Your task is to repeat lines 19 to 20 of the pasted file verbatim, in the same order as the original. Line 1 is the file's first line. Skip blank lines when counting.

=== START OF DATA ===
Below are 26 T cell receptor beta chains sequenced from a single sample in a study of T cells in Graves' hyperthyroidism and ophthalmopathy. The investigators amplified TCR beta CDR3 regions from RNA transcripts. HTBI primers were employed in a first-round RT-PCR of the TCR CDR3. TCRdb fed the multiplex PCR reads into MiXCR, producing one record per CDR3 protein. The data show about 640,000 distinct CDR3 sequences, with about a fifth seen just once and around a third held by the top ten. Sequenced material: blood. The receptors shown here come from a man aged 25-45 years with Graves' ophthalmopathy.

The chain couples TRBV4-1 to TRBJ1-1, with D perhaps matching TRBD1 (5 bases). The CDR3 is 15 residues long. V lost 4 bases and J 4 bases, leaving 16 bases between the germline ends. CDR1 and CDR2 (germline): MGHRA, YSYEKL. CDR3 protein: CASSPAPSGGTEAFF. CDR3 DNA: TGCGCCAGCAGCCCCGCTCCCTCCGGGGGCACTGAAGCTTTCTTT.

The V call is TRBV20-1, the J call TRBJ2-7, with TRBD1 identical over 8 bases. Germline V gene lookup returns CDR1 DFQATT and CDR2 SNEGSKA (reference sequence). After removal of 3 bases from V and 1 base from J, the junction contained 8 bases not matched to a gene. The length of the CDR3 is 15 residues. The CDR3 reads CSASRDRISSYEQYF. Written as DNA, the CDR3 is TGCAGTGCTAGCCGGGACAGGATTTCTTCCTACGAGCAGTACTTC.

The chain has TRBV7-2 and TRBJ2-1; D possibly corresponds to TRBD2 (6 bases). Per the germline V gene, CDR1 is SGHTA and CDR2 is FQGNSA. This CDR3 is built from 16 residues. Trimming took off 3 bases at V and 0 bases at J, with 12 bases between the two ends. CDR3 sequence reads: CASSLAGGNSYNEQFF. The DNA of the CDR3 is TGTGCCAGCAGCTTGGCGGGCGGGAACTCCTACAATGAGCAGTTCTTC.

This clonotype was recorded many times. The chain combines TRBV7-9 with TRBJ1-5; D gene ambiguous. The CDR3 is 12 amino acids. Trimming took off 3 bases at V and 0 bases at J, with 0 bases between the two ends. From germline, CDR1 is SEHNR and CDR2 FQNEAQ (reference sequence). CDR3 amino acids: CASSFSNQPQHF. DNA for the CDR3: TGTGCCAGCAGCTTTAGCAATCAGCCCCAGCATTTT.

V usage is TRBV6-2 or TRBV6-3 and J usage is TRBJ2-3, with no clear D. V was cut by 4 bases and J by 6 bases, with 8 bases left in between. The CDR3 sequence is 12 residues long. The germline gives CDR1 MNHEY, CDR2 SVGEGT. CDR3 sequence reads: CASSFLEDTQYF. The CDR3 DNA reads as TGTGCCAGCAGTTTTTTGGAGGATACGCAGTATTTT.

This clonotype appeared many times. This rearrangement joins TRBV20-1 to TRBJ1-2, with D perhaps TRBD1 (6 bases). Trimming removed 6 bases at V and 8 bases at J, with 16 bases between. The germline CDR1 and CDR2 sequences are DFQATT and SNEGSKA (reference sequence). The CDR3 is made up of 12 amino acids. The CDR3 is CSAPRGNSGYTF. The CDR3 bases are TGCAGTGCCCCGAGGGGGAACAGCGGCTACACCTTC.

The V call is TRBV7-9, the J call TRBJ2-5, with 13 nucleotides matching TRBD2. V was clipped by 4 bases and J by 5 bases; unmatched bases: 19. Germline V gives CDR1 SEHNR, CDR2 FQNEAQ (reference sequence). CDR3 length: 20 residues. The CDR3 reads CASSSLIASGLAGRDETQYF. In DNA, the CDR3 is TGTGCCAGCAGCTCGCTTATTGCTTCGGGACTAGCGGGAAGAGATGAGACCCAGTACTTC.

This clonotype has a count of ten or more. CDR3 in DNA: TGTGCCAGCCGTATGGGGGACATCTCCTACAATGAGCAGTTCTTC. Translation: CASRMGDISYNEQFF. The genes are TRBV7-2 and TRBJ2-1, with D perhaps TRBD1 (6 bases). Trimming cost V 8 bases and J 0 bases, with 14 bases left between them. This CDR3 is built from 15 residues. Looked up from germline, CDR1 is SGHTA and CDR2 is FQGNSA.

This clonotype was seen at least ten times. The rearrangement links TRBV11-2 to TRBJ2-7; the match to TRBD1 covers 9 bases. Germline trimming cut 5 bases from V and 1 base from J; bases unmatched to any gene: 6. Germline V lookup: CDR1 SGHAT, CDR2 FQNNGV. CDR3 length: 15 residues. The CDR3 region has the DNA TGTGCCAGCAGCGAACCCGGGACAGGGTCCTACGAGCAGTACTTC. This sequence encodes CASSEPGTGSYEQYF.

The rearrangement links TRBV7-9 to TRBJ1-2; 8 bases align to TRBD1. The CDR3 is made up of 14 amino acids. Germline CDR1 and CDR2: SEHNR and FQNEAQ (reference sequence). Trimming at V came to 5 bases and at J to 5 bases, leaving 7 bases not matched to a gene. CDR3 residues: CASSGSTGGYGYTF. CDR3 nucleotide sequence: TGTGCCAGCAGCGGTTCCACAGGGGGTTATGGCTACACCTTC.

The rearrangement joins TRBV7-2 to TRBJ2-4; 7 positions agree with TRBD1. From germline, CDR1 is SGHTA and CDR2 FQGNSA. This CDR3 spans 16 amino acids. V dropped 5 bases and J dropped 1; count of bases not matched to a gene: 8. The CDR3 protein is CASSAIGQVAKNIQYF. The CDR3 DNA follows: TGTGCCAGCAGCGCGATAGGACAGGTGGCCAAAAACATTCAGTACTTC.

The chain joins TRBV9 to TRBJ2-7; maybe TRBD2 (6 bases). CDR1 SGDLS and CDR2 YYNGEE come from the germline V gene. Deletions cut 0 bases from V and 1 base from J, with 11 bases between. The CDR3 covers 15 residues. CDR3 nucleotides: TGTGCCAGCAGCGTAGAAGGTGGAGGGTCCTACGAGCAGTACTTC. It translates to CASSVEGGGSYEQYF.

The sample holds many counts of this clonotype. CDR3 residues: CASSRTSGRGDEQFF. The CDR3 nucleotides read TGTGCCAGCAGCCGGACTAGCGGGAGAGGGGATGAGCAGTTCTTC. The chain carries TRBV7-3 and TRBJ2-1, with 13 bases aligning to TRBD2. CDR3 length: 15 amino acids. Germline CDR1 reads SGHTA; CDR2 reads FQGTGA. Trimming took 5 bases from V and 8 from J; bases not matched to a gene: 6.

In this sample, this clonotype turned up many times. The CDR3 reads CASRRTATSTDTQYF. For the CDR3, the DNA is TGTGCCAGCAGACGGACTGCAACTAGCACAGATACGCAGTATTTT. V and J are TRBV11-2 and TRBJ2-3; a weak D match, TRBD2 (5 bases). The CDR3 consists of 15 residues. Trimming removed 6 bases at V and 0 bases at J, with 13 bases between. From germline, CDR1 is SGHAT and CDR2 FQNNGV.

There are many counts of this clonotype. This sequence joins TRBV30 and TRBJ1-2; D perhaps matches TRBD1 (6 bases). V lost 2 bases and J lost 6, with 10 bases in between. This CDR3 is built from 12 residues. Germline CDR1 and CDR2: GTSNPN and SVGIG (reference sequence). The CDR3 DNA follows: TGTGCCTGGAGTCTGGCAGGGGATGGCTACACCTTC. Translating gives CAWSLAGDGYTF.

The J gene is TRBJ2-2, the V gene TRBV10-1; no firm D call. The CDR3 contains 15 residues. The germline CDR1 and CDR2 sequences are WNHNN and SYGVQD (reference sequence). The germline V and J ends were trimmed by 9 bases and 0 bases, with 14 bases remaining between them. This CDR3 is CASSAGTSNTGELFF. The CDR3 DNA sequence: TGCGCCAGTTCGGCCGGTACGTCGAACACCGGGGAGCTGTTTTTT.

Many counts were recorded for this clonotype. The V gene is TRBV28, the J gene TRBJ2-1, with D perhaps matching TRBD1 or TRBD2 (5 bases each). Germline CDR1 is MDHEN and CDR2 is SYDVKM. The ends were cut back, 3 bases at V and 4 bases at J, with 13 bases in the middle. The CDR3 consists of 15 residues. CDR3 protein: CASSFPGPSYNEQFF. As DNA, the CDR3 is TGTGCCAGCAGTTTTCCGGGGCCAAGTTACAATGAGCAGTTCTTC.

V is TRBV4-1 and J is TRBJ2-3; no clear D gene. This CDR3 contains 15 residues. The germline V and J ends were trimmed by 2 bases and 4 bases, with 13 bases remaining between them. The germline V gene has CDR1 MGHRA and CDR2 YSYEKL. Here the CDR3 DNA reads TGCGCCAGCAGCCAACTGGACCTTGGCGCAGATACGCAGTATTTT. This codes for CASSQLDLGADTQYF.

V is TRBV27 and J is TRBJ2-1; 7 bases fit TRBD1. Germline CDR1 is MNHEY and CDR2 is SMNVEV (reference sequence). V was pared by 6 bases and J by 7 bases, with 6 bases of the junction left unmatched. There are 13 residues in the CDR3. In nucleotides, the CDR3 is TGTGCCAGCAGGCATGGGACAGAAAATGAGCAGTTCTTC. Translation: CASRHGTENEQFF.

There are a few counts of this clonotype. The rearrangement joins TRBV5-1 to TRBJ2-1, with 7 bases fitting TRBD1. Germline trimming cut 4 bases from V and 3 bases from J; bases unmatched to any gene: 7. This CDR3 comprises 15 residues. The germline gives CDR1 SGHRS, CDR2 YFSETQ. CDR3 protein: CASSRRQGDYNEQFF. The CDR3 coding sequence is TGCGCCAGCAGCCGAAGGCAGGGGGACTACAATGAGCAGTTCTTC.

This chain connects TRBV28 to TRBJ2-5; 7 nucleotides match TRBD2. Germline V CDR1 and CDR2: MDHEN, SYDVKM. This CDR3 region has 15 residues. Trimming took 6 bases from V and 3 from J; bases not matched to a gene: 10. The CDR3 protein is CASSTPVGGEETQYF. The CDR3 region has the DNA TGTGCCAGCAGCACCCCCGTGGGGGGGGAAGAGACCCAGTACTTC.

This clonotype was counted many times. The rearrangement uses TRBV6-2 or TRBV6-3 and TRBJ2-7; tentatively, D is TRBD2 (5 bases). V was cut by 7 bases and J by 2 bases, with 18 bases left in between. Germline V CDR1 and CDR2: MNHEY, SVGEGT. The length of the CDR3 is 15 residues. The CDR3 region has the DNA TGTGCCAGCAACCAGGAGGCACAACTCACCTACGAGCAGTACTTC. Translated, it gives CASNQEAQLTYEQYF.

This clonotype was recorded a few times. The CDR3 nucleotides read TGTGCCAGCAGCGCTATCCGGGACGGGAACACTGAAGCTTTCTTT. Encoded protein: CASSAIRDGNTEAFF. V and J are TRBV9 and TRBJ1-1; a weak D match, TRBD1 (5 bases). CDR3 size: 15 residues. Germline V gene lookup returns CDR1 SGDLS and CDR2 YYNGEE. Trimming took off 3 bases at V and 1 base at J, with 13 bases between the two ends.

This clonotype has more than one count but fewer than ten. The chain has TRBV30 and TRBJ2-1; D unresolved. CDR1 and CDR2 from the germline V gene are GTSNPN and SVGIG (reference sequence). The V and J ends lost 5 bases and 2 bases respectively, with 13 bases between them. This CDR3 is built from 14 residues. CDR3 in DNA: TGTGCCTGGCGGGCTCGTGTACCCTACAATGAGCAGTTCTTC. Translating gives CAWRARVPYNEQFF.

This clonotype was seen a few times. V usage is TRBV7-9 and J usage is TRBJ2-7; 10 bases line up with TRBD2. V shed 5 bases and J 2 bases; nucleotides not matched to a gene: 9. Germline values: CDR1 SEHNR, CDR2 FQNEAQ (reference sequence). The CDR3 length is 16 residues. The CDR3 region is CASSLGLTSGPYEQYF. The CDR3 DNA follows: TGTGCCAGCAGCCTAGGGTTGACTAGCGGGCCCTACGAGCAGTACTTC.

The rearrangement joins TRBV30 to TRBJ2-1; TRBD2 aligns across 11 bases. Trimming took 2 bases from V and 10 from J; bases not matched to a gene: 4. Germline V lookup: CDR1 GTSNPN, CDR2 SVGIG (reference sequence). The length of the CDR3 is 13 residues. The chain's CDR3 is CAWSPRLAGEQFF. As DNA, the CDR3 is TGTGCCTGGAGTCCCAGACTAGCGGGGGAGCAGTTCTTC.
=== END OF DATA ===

V is TRBV4-1 and J is TRBJ2-3; no clear D gene. This CDR3 contains 15 residues. The germline V and J ends were trimmed by 2 bases and 4 bases, with 13 bases remaining between them. The germline V gene has CDR1 MGHRA and CDR2 YSYEKL. Here the CDR3 DNA reads TGCGCCAGCAGCCAACTGGACCTTGGCGCAGATACGCAGTATTTT. This codes for CASSQLDLGADTQYF.

V is TRBV27 and J is TRBJ2-1; 7 bases fit TRBD1. Germline CDR1 is MNHEY and CDR2 is SMNVEV (reference sequence). V was pared by 6 bases and J by 7 bases, with 6 bases of the junction left unmatched. There are 13 residues in the CDR3. In nucleotides, the CDR3 is TGTGCCAGCAGGCATGGGACAGAAAATGAGCAGTTCTTC. Translation: CASRHGTENEQFF.